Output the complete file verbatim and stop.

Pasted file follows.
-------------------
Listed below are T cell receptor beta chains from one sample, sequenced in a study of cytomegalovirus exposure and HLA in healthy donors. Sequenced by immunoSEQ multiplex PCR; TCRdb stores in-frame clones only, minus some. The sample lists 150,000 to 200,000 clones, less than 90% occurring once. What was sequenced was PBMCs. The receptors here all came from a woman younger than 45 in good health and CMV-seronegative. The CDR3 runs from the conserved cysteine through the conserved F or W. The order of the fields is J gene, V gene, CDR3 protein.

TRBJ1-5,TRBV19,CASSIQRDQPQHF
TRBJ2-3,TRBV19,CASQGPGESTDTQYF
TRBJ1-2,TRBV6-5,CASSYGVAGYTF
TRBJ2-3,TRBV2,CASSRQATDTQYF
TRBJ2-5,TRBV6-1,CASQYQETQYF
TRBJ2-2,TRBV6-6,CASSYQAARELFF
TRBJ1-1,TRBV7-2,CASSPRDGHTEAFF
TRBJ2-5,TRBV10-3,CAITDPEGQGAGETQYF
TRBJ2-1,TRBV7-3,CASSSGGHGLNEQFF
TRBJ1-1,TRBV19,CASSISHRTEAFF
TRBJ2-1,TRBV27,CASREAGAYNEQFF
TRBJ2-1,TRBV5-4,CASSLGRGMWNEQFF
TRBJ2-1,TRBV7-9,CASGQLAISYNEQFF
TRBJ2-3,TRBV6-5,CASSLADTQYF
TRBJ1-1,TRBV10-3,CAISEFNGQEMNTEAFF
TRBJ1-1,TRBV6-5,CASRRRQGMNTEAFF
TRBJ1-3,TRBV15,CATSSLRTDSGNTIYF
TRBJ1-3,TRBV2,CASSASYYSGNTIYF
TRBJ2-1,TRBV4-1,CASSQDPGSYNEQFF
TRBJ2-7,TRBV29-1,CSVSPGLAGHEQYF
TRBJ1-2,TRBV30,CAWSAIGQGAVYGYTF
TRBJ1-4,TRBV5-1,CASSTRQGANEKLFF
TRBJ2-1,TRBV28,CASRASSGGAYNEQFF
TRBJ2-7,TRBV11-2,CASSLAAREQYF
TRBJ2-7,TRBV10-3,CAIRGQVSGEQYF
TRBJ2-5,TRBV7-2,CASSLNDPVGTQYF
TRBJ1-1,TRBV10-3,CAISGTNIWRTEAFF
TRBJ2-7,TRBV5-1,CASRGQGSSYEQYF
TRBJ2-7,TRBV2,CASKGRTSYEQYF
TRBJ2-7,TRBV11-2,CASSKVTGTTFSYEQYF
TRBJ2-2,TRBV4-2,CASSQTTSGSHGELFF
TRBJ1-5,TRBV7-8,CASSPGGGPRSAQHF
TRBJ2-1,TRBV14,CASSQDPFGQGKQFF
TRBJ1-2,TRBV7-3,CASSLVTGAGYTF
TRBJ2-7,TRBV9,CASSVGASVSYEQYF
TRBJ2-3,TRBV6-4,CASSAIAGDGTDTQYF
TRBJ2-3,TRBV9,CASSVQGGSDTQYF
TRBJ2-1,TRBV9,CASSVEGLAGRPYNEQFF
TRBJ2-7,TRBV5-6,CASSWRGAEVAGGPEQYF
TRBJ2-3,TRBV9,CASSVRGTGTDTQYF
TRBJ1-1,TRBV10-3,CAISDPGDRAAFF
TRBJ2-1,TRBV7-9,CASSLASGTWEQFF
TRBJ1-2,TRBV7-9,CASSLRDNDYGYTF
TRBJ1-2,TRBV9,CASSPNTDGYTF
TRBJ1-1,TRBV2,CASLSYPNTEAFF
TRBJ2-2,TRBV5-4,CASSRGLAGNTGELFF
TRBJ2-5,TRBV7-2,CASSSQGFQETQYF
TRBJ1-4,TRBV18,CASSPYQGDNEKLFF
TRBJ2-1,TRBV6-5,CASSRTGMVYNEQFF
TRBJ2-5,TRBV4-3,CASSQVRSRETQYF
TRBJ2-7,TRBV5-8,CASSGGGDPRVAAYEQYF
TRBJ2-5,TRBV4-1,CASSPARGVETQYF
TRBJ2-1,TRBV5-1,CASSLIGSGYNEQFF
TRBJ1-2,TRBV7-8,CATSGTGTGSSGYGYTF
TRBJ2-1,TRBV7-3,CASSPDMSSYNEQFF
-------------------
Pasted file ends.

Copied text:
Listed below are T cell receptor beta chains from one sample, sequenced in a study of cytomegalovirus exposure and HLA in healthy donors. Sequenced by immunoSEQ multiplex PCR; TCRdb stores in-frame clones only, minus some. The sample lists 150,000 to 200,000 clones, less than 90% occurring once. What was sequenced was PBMCs. The receptors here all came from a woman younger than 45 in good health and CMV-seronegative. The CDR3 runs from the conserved cysteine through the conserved F or W. The order of the fields is J gene, V gene, CDR3 protein.

TRBJ1-5,TRBV19,CASSIQRDQPQHF
TRBJ2-3,TRBV19,CASQGPGESTDTQYF
TRBJ1-2,TRBV6-5,CASSYGVAGYTF
TRBJ2-3,TRBV2,CASSRQATDTQYF
TRBJ2-5,TRBV6-1,CASQYQETQYF
TRBJ2-2,TRBV6-6,CASSYQAARELFF
TRBJ1-1,TRBV7-2,CASSPRDGHTEAFF
TRBJ2-5,TRBV10-3,CAITDPEGQGAGETQYF
TRBJ2-1,TRBV7-3,CASSSGGHGLNEQFF
TRBJ1-1,TRBV19,CASSISHRTEAFF
TRBJ2-1,TRBV27,CASREAGAYNEQFF
TRBJ2-1,TRBV5-4,CASSLGRGMWNEQFF
TRBJ2-1,TRBV7-9,CASGQLAISYNEQFF
TRBJ2-3,TRBV6-5,CASSLADTQYF
TRBJ1-1,TRBV10-3,CAISEFNGQEMNTEAFF
TRBJ1-1,TRBV6-5,CASRRRQGMNTEAFF
TRBJ1-3,TRBV15,CATSSLRTDSGNTIYF
TRBJ1-3,TRBV2,CASSASYYSGNTIYF
TRBJ2-1,TRBV4-1,CASSQDPGSYNEQFF
TRBJ2-7,TRBV29-1,CSVSPGLAGHEQYF
TRBJ1-2,TRBV30,CAWSAIGQGAVYGYTF
TRBJ1-4,TRBV5-1,CASSTRQGANEKLFF
TRBJ2-1,TRBV28,CASRASSGGAYNEQFF
TRBJ2-7,TRBV11-2,CASSLAAREQYF
TRBJ2-7,TRBV10-3,CAIRGQVSGEQYF
TRBJ2-5,TRBV7-2,CASSLNDPVGTQYF
TRBJ1-1,TRBV10-3,CAISGTNIWRTEAFF
TRBJ2-7,TRBV5-1,CASRGQGSSYEQYF
TRBJ2-7,TRBV2,CASKGRTSYEQYF
TRBJ2-7,TRBV11-2,CASSKVTGTTFSYEQYF
TRBJ2-2,TRBV4-2,CASSQTTSGSHGELFF
TRBJ1-5,TRBV7-8,CASSPGGGPRSAQHF
TRBJ2-1,TRBV14,CASSQDPFGQGKQFF
TRBJ1-2,TRBV7-3,CASSLVTGAGYTF
TRBJ2-7,TRBV9,CASSVGASVSYEQYF
TRBJ2-3,TRBV6-4,CASSAIAGDGTDTQYF
TRBJ2-3,TRBV9,CASSVQGGSDTQYF
TRBJ2-1,TRBV9,CASSVEGLAGRPYNEQFF
TRBJ2-7,TRBV5-6,CASSWRGAEVAGGPEQYF
TRBJ2-3,TRBV9,CASSVRGTGTDTQYF
TRBJ1-1,TRBV10-3,CAISDPGDRAAFF
TRBJ2-1,TRBV7-9,CASSLASGTWEQFF
TRBJ1-2,TRBV7-9,CASSLRDNDYGYTF
TRBJ1-2,TRBV9,CASSPNTDGYTF
TRBJ1-1,TRBV2,CASLSYPNTEAFF
TRBJ2-2,TRBV5-4,CASSRGLAGNTGELFF
TRBJ2-5,TRBV7-2,CASSSQGFQETQYF
TRBJ1-4,TRBV18,CASSPYQGDNEKLFF
TRBJ2-1,TRBV6-5,CASSRTGMVYNEQFF
TRBJ2-5,TRBV4-3,CASSQVRSRETQYF
TRBJ2-7,TRBV5-8,CASSGGGDPRVAAYEQYF
TRBJ2-5,TRBV4-1,CASSPARGVETQYF
TRBJ2-1,TRBV5-1,CASSLIGSGYNEQFF
TRBJ1-2,TRBV7-8,CATSGTGTGSSGYGYTF
TRBJ2-1,TRBV7-3,CASSPDMSSYNEQFF